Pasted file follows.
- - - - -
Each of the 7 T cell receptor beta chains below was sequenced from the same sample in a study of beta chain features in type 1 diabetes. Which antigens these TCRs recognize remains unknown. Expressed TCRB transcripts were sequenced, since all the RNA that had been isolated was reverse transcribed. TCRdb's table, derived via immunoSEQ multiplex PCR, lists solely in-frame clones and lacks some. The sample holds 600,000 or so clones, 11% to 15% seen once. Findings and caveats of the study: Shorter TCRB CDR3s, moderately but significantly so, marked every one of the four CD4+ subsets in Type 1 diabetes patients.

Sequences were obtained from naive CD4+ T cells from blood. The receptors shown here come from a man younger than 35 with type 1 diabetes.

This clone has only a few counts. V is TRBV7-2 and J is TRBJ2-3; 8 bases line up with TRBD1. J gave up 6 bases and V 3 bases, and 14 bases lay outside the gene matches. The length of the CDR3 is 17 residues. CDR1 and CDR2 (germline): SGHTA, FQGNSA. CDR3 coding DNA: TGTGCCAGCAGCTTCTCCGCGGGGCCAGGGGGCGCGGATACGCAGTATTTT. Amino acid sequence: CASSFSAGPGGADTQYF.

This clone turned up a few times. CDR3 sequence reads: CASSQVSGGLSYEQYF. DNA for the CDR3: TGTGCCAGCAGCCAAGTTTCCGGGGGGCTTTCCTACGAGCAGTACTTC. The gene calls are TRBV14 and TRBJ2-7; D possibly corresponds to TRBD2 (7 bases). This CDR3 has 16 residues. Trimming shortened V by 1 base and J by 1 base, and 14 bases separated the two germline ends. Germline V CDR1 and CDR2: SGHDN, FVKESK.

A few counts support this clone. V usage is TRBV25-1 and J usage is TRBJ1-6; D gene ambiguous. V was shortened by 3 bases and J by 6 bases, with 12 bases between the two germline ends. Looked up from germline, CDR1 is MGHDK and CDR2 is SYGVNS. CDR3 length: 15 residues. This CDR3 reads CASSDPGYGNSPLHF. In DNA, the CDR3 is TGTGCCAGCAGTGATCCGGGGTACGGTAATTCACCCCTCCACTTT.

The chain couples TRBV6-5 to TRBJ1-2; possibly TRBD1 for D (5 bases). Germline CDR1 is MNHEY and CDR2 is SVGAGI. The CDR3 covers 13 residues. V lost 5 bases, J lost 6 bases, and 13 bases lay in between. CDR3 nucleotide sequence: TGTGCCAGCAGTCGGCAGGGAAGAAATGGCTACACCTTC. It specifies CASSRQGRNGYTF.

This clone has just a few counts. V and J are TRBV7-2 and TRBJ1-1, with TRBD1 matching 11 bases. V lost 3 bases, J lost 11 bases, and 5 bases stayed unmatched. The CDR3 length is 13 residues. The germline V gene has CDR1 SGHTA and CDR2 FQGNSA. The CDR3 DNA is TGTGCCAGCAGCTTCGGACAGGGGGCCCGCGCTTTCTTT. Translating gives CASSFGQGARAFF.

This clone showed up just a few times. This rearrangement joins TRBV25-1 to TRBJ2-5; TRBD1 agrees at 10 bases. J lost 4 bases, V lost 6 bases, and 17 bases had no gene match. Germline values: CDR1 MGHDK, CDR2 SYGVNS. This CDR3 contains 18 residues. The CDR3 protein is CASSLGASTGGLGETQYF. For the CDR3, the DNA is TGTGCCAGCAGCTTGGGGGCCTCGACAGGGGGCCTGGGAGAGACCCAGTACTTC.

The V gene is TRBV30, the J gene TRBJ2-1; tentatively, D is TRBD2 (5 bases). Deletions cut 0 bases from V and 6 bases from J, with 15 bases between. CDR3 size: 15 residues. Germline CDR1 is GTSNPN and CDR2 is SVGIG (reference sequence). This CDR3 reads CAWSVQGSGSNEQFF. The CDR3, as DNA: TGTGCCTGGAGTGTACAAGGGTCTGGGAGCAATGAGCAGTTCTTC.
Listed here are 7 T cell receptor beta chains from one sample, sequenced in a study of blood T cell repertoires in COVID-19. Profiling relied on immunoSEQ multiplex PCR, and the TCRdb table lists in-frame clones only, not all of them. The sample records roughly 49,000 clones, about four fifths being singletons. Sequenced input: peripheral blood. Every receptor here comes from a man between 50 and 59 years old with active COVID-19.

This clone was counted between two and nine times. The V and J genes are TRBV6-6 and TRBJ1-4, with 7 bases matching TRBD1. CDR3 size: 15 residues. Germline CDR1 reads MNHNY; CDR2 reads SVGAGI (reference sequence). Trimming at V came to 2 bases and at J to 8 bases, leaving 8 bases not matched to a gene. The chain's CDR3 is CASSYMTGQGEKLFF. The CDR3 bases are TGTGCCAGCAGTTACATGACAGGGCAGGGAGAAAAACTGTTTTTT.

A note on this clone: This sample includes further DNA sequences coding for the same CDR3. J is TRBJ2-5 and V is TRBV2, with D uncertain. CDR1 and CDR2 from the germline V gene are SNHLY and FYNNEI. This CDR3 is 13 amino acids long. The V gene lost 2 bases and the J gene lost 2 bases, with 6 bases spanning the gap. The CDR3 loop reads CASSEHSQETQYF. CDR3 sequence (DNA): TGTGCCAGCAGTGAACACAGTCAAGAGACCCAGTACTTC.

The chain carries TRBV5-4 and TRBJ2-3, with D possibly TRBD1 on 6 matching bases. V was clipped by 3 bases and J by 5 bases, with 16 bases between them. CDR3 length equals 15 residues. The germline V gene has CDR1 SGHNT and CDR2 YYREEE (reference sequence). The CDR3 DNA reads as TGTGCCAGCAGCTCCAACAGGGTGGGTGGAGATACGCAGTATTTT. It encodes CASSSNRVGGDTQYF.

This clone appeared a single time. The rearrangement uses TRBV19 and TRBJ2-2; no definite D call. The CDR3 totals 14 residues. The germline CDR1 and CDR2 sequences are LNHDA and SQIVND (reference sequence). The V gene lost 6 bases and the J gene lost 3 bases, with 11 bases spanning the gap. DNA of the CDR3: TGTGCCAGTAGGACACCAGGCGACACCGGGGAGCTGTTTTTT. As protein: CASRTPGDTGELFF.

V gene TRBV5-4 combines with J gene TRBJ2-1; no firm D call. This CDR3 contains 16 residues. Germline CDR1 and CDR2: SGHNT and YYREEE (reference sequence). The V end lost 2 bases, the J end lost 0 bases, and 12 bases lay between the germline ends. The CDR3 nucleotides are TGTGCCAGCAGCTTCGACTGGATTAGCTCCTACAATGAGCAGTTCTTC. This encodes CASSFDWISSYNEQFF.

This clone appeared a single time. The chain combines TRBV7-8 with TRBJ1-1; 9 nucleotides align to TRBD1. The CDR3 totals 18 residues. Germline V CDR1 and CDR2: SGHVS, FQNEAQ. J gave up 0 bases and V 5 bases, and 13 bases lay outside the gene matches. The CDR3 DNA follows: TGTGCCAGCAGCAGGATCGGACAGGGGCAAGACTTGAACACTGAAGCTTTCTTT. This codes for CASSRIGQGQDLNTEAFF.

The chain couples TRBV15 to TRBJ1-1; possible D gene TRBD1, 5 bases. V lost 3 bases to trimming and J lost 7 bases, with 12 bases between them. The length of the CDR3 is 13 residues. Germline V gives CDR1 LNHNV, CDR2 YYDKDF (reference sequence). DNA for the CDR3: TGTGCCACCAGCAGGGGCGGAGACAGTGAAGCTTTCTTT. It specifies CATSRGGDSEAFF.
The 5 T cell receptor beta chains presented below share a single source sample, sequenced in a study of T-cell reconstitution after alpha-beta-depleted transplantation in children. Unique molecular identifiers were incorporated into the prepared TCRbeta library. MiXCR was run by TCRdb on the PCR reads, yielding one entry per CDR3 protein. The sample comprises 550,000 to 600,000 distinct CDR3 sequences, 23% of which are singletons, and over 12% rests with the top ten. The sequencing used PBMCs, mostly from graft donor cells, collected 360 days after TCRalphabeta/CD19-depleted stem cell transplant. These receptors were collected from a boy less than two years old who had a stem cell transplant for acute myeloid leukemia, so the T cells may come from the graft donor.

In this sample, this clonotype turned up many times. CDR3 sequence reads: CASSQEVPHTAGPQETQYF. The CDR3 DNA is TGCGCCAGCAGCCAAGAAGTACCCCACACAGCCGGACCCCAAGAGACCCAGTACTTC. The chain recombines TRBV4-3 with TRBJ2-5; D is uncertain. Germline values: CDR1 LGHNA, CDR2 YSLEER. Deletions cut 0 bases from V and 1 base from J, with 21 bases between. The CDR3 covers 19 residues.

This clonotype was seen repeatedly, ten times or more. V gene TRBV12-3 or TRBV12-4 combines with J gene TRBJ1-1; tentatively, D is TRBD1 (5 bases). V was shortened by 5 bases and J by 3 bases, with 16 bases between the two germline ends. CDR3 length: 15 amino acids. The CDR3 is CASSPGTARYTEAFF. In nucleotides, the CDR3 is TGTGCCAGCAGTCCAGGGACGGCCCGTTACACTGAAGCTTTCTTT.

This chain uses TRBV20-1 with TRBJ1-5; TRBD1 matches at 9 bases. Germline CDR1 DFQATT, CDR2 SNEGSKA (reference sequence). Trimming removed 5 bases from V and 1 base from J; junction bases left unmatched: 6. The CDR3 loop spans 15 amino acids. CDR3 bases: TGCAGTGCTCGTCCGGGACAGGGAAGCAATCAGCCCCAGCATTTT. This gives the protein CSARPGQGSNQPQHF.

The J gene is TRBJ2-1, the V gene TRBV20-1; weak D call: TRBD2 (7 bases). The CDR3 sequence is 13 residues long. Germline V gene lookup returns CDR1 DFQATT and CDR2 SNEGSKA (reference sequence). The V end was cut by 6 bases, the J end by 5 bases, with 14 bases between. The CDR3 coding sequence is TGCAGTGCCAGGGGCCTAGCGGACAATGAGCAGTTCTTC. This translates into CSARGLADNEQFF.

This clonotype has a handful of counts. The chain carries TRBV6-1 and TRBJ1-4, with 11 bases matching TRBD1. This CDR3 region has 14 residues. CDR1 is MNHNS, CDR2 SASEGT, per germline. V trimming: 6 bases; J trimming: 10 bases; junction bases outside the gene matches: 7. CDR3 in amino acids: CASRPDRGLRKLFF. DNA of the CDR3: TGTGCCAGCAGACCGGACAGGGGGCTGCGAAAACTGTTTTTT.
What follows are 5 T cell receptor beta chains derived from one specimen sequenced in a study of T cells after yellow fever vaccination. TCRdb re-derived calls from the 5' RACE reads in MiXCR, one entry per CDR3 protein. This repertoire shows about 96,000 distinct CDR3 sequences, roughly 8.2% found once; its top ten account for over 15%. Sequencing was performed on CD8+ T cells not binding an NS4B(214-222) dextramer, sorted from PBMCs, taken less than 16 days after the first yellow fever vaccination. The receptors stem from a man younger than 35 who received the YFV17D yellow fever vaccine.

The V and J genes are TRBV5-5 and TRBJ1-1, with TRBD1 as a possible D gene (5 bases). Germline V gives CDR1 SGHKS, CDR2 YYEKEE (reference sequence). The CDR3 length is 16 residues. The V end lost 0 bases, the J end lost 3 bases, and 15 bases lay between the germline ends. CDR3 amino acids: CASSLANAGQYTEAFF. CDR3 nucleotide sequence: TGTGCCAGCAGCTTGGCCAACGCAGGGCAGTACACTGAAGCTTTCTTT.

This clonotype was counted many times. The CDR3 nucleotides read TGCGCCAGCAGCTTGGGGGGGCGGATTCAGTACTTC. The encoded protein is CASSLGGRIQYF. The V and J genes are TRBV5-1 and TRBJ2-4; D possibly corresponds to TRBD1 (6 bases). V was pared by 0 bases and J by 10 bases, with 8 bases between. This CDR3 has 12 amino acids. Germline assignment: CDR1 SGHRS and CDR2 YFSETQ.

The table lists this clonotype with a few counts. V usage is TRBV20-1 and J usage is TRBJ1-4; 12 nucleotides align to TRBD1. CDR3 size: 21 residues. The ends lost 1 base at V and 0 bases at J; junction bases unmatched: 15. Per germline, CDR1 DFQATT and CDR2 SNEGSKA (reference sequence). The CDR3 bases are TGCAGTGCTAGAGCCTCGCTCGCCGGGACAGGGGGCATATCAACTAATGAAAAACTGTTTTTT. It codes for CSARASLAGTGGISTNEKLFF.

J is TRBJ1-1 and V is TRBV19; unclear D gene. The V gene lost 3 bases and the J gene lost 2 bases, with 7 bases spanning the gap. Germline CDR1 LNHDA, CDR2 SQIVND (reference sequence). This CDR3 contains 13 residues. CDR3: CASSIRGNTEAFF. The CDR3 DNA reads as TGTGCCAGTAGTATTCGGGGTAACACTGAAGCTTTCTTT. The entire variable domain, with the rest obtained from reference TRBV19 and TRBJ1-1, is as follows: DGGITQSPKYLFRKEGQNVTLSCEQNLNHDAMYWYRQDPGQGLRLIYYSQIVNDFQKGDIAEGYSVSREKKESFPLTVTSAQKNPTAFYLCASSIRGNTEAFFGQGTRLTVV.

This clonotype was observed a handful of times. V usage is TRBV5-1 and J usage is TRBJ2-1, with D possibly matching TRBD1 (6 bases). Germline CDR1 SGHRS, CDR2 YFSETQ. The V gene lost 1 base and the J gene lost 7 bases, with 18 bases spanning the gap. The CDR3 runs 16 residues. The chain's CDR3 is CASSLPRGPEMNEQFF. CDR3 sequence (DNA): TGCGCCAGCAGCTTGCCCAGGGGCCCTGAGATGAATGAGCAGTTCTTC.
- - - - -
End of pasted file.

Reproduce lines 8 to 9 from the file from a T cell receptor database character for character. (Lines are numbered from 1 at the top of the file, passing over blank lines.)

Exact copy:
This clone showed up just a few times. This rearrangement joins TRBV25-1 to TRBJ2-5; TRBD1 agrees at 10 bases. J lost 4 bases, V lost 6 bases, and 17 bases had no gene match. Germline values: CDR1 MGHDK, CDR2 SYGVNS. This CDR3 contains 18 residues. The CDR3 protein is CASSLGASTGGLGETQYF. For the CDR3, the DNA is TGTGCCAGCAGCTTGGGGGCCTCGACAGGGGGCCTGGGAGAGACCCAGTACTTC.

The V gene is TRBV30, the J gene TRBJ2-1; tentatively, D is TRBD2 (5 bases). Deletions cut 0 bases from V and 6 bases from J, with 15 bases between. CDR3 size: 15 residues. Germline CDR1 is GTSNPN and CDR2 is SVGIG (reference sequence). This CDR3 reads CAWSVQGSGSNEQFF. The CDR3, as DNA: TGTGCCTGGAGTGTACAAGGGTCTGGGAGCAATGAGCAGTTCTTC.